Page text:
In recent years, the steel pickling industry has, however, developed hydrochloric acid regeneration processes, such as the spray roaster or the fluidized bed HCl regeneration process, which allow the recovery of HCl from spent pickling liquor. The most common regeneration process is the pyrohydrolysis process, applying the following formula:

4 FeCl2 + 4 H2O + O2 8 HCl+ 2 Fe2O3

By recuperation of the spent acid, a closed acid loop is established. The ferric oxide by product of the regeneration process is a valuable by-product, used in a variety of secondary industries.

HCl is not a common pickling agent for stainless steel grades.

Numerous products can be produced with hydrochloric acid in normal acid-base reactions, resulting in inorganic compounds. These include water treatment chemicals such as iron(III) chloride and polyaluminium chloride (PAC).

Fe2O3 + 6 HCl 2 FeCl3 + 3 H2O

Both iron(III) chloride and PAC are used as flocculation and coagulation agents in wastewater treatment, drinking water production, and paper production.

Other inorganic compounds produced with hydrochloric acid include road application salt calcium chloride, nickel(II) chloride for electroplating, and zinc chloride for the galvanizing industry and battery production.

The largest hydrochloric acid consumption is in the production of organic compounds such as vinyl chloride for PVC, and MDI and TDI for polyurethane. This is often captive use, consuming locally-produced hydrochloric acid that never actually reaches the open market. Other organic compounds produced with hydrochloric acid include bisphenol A for polycarbonate, activated carbon, and ascorbic acid, as well as numerous pharmaceutical products.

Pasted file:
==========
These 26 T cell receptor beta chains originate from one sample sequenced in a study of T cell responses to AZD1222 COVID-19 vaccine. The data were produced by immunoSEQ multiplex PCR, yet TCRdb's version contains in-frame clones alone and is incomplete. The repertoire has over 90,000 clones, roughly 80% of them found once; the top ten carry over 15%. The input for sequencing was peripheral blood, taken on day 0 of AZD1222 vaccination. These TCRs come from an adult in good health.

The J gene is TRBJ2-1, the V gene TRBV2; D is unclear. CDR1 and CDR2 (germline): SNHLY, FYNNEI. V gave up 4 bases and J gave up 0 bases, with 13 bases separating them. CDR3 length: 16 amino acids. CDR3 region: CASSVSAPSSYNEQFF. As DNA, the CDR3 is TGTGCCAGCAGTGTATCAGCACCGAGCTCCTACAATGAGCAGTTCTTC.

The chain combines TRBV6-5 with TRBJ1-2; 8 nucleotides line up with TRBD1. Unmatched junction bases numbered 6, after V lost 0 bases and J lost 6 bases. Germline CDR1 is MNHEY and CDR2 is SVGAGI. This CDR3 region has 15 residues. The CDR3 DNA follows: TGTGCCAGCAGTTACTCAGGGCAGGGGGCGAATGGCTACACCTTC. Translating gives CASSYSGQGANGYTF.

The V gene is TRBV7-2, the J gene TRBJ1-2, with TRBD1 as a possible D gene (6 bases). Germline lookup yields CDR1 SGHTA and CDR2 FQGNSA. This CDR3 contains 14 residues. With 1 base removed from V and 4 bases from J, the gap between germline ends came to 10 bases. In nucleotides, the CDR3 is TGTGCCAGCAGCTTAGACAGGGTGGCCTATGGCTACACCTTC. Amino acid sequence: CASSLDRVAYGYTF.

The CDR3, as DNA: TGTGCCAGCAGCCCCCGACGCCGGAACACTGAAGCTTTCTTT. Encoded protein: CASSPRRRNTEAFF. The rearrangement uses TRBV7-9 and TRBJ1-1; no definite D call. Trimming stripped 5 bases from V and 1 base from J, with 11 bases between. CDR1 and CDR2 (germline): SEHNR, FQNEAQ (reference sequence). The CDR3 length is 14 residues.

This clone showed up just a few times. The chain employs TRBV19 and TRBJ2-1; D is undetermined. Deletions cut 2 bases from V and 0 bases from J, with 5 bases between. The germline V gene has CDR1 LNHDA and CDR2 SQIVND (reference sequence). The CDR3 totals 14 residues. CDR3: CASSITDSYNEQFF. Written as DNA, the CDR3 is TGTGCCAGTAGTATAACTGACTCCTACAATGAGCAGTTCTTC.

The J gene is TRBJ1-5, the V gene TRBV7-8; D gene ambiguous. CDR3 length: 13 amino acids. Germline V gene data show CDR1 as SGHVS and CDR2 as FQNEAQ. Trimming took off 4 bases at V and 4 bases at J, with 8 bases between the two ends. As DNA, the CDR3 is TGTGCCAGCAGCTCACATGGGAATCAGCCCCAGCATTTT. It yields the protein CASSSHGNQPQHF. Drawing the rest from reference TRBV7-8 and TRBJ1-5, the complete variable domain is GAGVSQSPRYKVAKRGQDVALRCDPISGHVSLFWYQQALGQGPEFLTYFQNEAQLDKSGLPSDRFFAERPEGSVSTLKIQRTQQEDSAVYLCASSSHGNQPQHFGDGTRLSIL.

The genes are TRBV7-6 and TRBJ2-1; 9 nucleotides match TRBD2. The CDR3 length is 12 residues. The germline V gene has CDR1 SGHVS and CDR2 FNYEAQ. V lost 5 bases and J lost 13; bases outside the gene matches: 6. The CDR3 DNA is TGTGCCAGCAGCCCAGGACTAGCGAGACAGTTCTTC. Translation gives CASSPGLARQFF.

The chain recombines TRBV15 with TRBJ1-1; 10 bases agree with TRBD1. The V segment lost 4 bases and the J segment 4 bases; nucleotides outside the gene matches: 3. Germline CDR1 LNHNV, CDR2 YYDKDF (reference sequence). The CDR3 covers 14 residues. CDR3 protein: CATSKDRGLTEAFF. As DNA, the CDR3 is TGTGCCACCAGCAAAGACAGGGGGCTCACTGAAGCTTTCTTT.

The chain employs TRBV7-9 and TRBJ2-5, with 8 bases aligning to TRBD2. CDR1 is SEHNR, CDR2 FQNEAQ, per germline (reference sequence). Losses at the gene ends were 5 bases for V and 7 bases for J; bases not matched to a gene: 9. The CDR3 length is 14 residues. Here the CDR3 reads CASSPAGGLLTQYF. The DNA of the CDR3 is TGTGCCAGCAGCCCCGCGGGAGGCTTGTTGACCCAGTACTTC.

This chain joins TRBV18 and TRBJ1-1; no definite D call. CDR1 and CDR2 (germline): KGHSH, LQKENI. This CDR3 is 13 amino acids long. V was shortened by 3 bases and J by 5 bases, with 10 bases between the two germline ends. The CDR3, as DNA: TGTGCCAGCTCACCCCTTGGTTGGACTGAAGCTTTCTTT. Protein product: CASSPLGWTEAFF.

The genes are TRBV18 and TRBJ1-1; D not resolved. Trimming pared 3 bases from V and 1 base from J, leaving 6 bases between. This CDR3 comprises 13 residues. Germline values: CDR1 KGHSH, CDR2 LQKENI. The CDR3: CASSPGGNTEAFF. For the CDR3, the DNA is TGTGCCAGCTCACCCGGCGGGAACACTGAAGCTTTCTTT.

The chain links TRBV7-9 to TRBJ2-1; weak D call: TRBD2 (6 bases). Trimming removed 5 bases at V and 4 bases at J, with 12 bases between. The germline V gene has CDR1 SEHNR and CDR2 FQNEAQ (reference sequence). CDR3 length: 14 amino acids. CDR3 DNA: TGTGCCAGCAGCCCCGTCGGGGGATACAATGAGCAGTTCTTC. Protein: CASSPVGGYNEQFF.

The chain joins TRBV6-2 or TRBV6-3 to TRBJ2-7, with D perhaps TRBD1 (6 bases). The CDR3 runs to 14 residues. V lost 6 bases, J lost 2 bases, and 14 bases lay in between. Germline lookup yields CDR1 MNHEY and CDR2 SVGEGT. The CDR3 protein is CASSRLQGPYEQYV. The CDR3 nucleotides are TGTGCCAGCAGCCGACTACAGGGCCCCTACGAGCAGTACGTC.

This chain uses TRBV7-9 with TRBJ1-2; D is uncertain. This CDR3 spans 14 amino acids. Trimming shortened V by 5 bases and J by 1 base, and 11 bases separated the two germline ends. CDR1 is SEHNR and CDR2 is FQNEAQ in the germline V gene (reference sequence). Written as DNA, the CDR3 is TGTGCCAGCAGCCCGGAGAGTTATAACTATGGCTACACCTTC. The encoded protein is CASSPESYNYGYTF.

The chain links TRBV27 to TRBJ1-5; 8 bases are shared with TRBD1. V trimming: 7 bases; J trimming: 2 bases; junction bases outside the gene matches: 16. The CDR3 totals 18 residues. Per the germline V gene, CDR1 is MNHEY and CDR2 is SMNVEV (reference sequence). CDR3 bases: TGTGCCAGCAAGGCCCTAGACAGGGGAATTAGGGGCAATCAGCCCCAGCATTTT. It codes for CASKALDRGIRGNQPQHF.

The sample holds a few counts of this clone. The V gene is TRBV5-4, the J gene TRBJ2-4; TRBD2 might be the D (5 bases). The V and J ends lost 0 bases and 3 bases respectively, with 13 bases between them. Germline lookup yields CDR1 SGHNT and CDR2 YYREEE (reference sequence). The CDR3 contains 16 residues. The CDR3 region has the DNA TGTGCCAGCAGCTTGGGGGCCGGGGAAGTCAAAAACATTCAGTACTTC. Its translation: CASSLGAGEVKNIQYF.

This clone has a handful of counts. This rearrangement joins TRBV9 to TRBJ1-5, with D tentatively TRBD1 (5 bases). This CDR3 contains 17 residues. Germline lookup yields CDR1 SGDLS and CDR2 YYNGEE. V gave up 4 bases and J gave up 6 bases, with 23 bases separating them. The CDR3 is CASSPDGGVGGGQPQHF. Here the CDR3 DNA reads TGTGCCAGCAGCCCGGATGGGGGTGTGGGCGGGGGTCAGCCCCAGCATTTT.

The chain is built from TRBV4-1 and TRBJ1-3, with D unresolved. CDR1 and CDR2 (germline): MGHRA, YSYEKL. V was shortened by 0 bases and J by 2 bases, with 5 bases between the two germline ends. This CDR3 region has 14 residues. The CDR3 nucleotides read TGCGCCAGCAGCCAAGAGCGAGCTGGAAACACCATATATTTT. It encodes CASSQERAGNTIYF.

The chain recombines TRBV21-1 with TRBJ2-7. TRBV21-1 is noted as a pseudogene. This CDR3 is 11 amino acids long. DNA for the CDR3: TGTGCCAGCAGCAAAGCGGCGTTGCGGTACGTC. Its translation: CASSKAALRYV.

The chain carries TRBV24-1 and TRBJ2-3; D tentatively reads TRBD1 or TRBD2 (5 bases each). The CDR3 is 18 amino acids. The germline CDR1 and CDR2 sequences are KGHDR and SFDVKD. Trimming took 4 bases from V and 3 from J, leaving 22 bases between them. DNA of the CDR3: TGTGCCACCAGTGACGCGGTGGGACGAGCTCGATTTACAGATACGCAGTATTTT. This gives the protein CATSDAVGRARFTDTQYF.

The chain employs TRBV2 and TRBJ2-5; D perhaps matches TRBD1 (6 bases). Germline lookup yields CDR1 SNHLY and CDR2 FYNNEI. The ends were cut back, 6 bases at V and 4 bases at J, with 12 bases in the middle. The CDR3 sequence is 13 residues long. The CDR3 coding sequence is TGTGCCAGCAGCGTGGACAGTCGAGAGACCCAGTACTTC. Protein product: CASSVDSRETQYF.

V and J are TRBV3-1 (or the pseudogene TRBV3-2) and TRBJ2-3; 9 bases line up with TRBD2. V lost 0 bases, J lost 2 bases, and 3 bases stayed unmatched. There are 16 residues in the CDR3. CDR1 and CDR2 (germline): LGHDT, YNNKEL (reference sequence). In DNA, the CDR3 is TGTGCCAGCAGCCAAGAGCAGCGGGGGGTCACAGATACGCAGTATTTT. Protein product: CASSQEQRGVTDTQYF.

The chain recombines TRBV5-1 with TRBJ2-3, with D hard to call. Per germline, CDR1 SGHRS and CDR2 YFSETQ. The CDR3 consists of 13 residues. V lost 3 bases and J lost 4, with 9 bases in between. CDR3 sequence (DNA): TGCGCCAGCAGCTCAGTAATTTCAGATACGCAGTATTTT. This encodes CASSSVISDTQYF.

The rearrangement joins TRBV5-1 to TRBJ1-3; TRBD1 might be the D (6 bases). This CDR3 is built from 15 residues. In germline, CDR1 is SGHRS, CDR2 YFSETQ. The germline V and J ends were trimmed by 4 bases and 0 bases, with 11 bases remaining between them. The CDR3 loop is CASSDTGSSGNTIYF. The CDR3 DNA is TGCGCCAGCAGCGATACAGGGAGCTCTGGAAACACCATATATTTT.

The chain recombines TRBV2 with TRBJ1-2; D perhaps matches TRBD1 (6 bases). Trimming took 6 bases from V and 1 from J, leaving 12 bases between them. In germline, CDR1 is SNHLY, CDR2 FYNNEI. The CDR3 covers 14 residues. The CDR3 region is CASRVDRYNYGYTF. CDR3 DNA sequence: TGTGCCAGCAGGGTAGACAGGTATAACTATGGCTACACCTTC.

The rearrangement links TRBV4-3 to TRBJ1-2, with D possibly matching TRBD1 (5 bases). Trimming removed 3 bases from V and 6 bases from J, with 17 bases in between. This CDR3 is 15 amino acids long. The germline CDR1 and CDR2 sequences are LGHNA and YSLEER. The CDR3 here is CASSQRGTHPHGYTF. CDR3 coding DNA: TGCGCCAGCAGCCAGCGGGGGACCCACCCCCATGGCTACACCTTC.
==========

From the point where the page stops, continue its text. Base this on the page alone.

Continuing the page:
Hydrochloric acid is a fundamental chemical, and as such it is used for a large number of small-scale applications, such as leather processing, household cleaning, and building construction. In addition, a way of stimulating oil production is by injecting hydrochloric acid into the rock formation of an oil well, dissolving a portion of the rock, and creating a large-pore structure. Oil-well acidizing is a common process in the North Sea oil production industry.

Many chemical reactions involving hydrochloric acid are applied in the production of food, food ingredients, and food additives. Typical products include aspartame, fructose, citric acid, lysine, hydrolyzed (vegetable) protein as food enhancer, and in gelatin production. Food-grade (extra-pure) hydrochloric acid can be applied when needed for the final product.

Hydrochloric acid in high concentrations forms acidic mists. Both the mist and the solution have a corrosive effect on human tissue, with the potential to damage respiratory organs, eyes, skin, and intestines. Upon mixing hydrochloric acid with common oxidizing chemicals, such as bleach (NaClO) or permanganate (KMnO4), the toxic gas chlorine is produced. To minimize the risks while working with hydrochloric acid, appropriate precautions should be taken, including wearing rubber or PVC gloves, protective eye goggles, and chemical-resistant clothing.